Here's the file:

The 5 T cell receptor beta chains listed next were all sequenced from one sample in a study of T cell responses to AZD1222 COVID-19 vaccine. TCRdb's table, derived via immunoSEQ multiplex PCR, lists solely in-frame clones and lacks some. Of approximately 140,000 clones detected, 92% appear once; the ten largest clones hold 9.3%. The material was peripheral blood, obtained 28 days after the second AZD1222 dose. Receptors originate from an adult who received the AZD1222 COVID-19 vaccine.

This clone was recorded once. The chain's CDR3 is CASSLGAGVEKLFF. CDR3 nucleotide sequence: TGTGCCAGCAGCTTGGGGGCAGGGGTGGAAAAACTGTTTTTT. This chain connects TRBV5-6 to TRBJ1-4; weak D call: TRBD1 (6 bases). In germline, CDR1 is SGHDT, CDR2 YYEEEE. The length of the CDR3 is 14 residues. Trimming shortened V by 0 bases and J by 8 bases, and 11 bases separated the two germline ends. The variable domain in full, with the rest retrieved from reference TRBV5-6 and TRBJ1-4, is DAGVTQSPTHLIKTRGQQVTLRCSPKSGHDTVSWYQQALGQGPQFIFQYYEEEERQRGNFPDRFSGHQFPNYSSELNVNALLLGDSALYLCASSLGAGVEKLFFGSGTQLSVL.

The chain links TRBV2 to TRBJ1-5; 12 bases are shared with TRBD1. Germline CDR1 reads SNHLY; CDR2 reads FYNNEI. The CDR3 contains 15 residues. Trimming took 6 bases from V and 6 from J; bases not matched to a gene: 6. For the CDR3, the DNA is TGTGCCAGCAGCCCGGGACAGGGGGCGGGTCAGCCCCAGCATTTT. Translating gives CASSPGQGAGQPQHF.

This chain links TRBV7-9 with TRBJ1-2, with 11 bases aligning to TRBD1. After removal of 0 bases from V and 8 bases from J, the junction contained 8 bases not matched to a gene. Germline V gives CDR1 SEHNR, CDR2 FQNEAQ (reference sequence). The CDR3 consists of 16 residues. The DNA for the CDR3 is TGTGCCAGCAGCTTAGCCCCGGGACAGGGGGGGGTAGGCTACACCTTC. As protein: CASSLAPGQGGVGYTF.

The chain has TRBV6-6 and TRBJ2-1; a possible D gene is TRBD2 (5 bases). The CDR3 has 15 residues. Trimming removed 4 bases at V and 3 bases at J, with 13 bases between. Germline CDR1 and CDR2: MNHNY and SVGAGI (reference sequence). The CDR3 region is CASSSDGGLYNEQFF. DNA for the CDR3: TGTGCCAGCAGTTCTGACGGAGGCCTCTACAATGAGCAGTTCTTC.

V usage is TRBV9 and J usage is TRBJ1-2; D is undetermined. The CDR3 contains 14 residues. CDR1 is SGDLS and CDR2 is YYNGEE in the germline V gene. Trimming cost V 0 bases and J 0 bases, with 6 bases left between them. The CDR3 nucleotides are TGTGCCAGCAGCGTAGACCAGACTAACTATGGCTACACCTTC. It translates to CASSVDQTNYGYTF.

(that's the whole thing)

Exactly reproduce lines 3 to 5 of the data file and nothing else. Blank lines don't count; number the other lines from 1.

The chain links TRBV2 to TRBJ1-5; 12 bases are shared with TRBD1. Germline CDR1 reads SNHLY; CDR2 reads FYNNEI. The CDR3 contains 15 residues. Trimming took 6 bases from V and 6 from J; bases not matched to a gene: 6. For the CDR3, the DNA is TGTGCCAGCAGCCCGGGACAGGGGGCGGGTCAGCCCCAGCATTTT. Translating gives CASSPGQGAGQPQHF.

This chain links TRBV7-9 with TRBJ1-2, with 11 bases aligning to TRBD1. After removal of 0 bases from V and 8 bases from J, the junction contained 8 bases not matched to a gene. Germline V gives CDR1 SEHNR, CDR2 FQNEAQ (reference sequence). The CDR3 consists of 16 residues. The DNA for the CDR3 is TGTGCCAGCAGCTTAGCCCCGGGACAGGGGGGGGTAGGCTACACCTTC. As protein: CASSLAPGQGGVGYTF.

The chain has TRBV6-6 and TRBJ2-1; a possible D gene is TRBD2 (5 bases). The CDR3 has 15 residues. Trimming removed 4 bases at V and 3 bases at J, with 13 bases between. Germline CDR1 and CDR2: MNHNY and SVGAGI (reference sequence). The CDR3 region is CASSSDGGLYNEQFF. DNA for the CDR3: TGTGCCAGCAGTTCTGACGGAGGCCTCTACAATGAGCAGTTCTTC.